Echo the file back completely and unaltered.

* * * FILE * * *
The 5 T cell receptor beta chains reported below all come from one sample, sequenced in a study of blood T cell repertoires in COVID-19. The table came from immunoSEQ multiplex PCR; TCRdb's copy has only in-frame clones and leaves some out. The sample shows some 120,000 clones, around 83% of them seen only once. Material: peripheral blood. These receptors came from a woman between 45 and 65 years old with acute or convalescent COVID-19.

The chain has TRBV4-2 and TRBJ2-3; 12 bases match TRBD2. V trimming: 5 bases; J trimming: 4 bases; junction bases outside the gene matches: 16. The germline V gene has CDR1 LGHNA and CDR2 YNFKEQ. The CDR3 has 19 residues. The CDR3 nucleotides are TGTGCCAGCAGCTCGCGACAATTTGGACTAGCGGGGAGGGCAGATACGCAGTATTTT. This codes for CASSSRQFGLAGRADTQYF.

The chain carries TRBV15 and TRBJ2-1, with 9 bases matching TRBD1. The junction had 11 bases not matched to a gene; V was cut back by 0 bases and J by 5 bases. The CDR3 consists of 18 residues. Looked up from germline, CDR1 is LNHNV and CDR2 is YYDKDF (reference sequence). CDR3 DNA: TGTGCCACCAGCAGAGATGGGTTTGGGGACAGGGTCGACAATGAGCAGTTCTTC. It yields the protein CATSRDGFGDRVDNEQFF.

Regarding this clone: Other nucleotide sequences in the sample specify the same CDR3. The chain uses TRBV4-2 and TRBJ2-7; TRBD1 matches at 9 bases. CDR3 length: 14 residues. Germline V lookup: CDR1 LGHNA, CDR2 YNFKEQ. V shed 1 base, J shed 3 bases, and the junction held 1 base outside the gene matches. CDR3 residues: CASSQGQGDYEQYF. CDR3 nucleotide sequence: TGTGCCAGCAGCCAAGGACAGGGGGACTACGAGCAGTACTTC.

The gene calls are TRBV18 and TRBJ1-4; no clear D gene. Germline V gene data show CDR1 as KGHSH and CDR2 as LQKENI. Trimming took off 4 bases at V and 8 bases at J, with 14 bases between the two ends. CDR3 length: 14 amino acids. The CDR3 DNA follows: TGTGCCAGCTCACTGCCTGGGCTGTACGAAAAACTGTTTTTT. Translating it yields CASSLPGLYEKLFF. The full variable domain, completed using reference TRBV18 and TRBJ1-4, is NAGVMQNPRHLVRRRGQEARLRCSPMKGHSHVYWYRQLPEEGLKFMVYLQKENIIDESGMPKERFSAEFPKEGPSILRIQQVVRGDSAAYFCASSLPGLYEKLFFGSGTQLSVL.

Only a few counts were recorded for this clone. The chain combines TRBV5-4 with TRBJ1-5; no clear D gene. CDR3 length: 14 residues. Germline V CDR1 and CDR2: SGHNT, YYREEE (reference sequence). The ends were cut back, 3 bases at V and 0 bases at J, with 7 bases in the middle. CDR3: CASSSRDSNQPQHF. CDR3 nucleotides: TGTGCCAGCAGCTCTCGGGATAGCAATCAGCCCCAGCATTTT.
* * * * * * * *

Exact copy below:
The 5 T cell receptor beta chains reported below all come from one sample, sequenced in a study of blood T cell repertoires in COVID-19. The table came from immunoSEQ multiplex PCR; TCRdb's copy has only in-frame clones and leaves some out. The sample shows some 120,000 clones, around 83% of them seen only once. Material: peripheral blood. These receptors came from a woman between 45 and 65 years old with acute or convalescent COVID-19.

The chain has TRBV4-2 and TRBJ2-3; 12 bases match TRBD2. V trimming: 5 bases; J trimming: 4 bases; junction bases outside the gene matches: 16. The germline V gene has CDR1 LGHNA and CDR2 YNFKEQ. The CDR3 has 19 residues. The CDR3 nucleotides are TGTGCCAGCAGCTCGCGACAATTTGGACTAGCGGGGAGGGCAGATACGCAGTATTTT. This codes for CASSSRQFGLAGRADTQYF.

The chain carries TRBV15 and TRBJ2-1, with 9 bases matching TRBD1. The junction had 11 bases not matched to a gene; V was cut back by 0 bases and J by 5 bases. The CDR3 consists of 18 residues. Looked up from germline, CDR1 is LNHNV and CDR2 is YYDKDF (reference sequence). CDR3 DNA: TGTGCCACCAGCAGAGATGGGTTTGGGGACAGGGTCGACAATGAGCAGTTCTTC. It yields the protein CATSRDGFGDRVDNEQFF.

Regarding this clone: Other nucleotide sequences in the sample specify the same CDR3. The chain uses TRBV4-2 and TRBJ2-7; TRBD1 matches at 9 bases. CDR3 length: 14 residues. Germline V lookup: CDR1 LGHNA, CDR2 YNFKEQ. V shed 1 base, J shed 3 bases, and the junction held 1 base outside the gene matches. CDR3 residues: CASSQGQGDYEQYF. CDR3 nucleotide sequence: TGTGCCAGCAGCCAAGGACAGGGGGACTACGAGCAGTACTTC.

The gene calls are TRBV18 and TRBJ1-4; no clear D gene. Germline V gene data show CDR1 as KGHSH and CDR2 as LQKENI. Trimming took off 4 bases at V and 8 bases at J, with 14 bases between the two ends. CDR3 length: 14 amino acids. The CDR3 DNA follows: TGTGCCAGCTCACTGCCTGGGCTGTACGAAAAACTGTTTTTT. Translating it yields CASSLPGLYEKLFF. The full variable domain, completed using reference TRBV18 and TRBJ1-4, is NAGVMQNPRHLVRRRGQEARLRCSPMKGHSHVYWYRQLPEEGLKFMVYLQKENIIDESGMPKERFSAEFPKEGPSILRIQQVVRGDSAAYFCASSLPGLYEKLFFGSGTQLSVL.

Only a few counts were recorded for this clone. The chain combines TRBV5-4 with TRBJ1-5; no clear D gene. CDR3 length: 14 residues. Germline V CDR1 and CDR2: SGHNT, YYREEE (reference sequence). The ends were cut back, 3 bases at V and 0 bases at J, with 7 bases in the middle. CDR3: CASSSRDSNQPQHF. CDR3 nucleotides: TGTGCCAGCAGCTCTCGGGATAGCAATCAGCCCCAGCATTTT.